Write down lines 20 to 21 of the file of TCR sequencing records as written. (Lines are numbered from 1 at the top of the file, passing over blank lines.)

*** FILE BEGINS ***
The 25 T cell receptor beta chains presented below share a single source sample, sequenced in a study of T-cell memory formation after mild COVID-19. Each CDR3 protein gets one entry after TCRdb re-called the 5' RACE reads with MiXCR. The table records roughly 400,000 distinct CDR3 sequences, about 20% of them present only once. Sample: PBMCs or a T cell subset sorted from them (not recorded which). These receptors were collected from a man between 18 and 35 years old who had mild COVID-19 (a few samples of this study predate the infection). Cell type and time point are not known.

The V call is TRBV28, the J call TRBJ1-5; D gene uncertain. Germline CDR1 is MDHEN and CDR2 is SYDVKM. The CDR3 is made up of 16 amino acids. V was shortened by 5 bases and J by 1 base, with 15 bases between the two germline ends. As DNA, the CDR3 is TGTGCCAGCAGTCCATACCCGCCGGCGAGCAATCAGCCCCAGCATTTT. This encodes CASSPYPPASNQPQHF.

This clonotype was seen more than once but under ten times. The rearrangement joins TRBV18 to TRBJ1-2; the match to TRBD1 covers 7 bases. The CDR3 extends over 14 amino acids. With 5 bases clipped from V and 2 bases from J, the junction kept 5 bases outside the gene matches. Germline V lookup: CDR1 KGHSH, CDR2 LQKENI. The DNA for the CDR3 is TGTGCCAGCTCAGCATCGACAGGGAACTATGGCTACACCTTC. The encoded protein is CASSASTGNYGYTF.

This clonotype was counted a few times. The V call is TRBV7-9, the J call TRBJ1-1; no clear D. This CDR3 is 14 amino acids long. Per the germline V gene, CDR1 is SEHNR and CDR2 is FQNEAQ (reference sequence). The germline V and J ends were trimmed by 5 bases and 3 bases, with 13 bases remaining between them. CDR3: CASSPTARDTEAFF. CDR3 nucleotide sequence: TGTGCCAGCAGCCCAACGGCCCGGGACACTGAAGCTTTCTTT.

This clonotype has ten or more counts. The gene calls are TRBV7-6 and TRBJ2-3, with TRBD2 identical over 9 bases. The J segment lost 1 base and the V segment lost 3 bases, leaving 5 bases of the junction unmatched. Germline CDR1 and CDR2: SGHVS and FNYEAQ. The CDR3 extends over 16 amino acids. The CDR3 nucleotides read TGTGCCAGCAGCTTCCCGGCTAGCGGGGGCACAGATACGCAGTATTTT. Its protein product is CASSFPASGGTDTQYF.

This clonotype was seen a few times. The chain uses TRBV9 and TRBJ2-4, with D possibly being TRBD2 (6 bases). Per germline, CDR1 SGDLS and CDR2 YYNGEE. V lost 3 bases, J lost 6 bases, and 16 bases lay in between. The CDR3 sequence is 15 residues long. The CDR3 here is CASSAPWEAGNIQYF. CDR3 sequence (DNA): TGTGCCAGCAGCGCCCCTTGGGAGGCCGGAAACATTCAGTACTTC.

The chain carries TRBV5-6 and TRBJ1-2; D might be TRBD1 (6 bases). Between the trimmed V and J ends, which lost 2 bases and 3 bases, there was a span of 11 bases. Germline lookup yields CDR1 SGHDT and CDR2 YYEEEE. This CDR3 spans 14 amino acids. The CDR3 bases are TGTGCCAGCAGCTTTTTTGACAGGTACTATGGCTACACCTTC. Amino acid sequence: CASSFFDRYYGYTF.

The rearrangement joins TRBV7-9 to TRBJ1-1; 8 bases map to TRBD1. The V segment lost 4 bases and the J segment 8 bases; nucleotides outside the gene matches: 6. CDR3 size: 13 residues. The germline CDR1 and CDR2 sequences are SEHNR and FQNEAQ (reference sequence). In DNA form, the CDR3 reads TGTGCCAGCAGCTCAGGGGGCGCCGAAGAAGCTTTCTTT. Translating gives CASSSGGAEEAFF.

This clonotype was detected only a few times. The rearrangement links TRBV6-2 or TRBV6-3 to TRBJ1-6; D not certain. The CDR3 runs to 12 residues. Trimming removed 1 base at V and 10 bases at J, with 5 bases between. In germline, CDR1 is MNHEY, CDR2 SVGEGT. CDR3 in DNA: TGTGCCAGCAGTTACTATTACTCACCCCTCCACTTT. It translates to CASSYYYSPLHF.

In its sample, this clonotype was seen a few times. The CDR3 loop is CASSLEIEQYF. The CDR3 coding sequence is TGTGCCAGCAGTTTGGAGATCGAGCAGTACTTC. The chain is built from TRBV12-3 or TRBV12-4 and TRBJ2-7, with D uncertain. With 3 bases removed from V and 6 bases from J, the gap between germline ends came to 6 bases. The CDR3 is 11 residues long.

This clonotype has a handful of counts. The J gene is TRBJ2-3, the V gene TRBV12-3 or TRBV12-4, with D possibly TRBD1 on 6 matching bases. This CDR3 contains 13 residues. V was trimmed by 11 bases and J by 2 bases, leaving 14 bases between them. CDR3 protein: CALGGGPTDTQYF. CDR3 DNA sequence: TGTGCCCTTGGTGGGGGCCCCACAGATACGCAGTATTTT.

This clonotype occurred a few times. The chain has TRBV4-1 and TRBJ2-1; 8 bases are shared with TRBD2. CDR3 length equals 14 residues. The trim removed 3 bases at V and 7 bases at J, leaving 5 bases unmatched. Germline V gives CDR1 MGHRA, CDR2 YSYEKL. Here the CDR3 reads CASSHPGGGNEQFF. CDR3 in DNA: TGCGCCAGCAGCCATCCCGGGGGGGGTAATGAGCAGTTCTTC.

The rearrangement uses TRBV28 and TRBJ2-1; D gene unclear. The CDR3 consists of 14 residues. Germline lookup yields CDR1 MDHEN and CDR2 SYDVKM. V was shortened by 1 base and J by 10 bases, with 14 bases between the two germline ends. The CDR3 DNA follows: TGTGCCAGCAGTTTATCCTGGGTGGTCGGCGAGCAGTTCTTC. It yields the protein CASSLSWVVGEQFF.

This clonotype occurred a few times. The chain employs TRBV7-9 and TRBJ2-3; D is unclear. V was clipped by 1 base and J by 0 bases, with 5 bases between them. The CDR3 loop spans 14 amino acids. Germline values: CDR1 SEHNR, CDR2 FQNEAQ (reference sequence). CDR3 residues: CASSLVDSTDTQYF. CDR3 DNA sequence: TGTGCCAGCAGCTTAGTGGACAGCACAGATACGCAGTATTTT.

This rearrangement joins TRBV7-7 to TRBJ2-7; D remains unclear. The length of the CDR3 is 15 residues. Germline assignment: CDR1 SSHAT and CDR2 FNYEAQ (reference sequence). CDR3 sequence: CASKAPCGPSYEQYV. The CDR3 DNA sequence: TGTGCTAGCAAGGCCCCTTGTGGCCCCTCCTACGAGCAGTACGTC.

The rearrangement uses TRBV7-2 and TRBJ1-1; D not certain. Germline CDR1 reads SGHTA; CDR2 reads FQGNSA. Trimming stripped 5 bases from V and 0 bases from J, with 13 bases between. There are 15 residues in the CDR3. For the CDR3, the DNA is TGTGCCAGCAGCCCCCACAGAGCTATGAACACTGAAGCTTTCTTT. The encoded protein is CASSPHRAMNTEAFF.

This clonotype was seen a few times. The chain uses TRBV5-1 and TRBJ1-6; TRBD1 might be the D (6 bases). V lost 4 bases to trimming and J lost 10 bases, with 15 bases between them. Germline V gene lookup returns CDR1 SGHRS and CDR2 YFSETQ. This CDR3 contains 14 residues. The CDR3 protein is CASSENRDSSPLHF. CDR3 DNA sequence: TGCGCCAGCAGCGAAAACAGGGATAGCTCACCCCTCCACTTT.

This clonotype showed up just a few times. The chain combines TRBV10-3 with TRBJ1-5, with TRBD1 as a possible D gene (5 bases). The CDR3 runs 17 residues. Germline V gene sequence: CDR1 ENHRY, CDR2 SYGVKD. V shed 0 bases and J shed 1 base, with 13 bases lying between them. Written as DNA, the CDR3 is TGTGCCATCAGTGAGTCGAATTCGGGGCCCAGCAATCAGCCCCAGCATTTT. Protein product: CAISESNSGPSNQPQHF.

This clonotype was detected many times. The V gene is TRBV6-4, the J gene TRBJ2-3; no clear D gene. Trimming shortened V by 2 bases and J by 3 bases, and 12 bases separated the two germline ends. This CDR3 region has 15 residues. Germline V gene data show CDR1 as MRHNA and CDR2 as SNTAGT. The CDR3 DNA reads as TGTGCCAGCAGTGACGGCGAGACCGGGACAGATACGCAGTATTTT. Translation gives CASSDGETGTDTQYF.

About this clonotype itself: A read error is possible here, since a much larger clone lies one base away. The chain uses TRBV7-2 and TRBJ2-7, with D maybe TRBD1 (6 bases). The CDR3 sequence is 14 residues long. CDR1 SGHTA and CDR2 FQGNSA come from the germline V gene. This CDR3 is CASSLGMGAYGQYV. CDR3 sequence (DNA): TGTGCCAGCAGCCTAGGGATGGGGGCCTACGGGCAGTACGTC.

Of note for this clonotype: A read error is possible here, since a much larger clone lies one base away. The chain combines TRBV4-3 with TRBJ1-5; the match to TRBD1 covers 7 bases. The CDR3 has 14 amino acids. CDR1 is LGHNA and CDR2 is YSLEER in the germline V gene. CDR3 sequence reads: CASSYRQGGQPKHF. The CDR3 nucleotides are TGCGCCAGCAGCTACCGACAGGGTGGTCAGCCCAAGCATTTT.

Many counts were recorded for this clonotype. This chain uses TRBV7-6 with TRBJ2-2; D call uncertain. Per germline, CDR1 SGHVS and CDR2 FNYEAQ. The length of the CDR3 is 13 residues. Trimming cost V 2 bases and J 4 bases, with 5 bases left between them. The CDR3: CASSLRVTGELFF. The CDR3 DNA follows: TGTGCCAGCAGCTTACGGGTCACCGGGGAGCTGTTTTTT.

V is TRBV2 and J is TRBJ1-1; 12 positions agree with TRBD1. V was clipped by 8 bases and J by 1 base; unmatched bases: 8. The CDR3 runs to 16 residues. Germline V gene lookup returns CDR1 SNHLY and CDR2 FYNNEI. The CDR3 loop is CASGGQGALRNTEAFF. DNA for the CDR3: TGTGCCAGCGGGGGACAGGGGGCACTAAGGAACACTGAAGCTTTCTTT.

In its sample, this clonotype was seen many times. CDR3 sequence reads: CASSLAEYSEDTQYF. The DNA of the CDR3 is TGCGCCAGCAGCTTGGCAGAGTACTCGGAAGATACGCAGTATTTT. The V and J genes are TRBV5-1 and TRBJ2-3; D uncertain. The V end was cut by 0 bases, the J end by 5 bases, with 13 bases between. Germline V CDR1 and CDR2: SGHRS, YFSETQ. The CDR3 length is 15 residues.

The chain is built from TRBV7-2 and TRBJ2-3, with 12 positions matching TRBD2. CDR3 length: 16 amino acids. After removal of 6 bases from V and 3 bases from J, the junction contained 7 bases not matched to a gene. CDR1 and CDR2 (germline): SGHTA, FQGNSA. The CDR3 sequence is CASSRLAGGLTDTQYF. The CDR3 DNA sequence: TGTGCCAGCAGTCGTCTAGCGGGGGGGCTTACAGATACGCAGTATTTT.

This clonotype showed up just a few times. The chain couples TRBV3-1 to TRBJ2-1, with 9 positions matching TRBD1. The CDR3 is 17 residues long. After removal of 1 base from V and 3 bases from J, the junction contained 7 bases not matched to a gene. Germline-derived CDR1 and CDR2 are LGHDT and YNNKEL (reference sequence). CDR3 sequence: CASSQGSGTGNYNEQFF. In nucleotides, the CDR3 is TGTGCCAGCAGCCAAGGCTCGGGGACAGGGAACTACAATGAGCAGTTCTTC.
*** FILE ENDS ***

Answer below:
About this clonotype itself: A read error is possible here, since a much larger clone lies one base away. The chain uses TRBV7-2 and TRBJ2-7, with D maybe TRBD1 (6 bases). The CDR3 sequence is 14 residues long. CDR1 SGHTA and CDR2 FQGNSA come from the germline V gene. This CDR3 is CASSLGMGAYGQYV. CDR3 sequence (DNA): TGTGCCAGCAGCCTAGGGATGGGGGCCTACGGGCAGTACGTC.

Of note for this clonotype: A read error is possible here, since a much larger clone lies one base away. The chain combines TRBV4-3 with TRBJ1-5; the match to TRBD1 covers 7 bases. The CDR3 has 14 amino acids. CDR1 is LGHNA and CDR2 is YSLEER in the germline V gene. CDR3 sequence reads: CASSYRQGGQPKHF. The CDR3 nucleotides are TGCGCCAGCAGCTACCGACAGGGTGGTCAGCCCAAGCATTTT.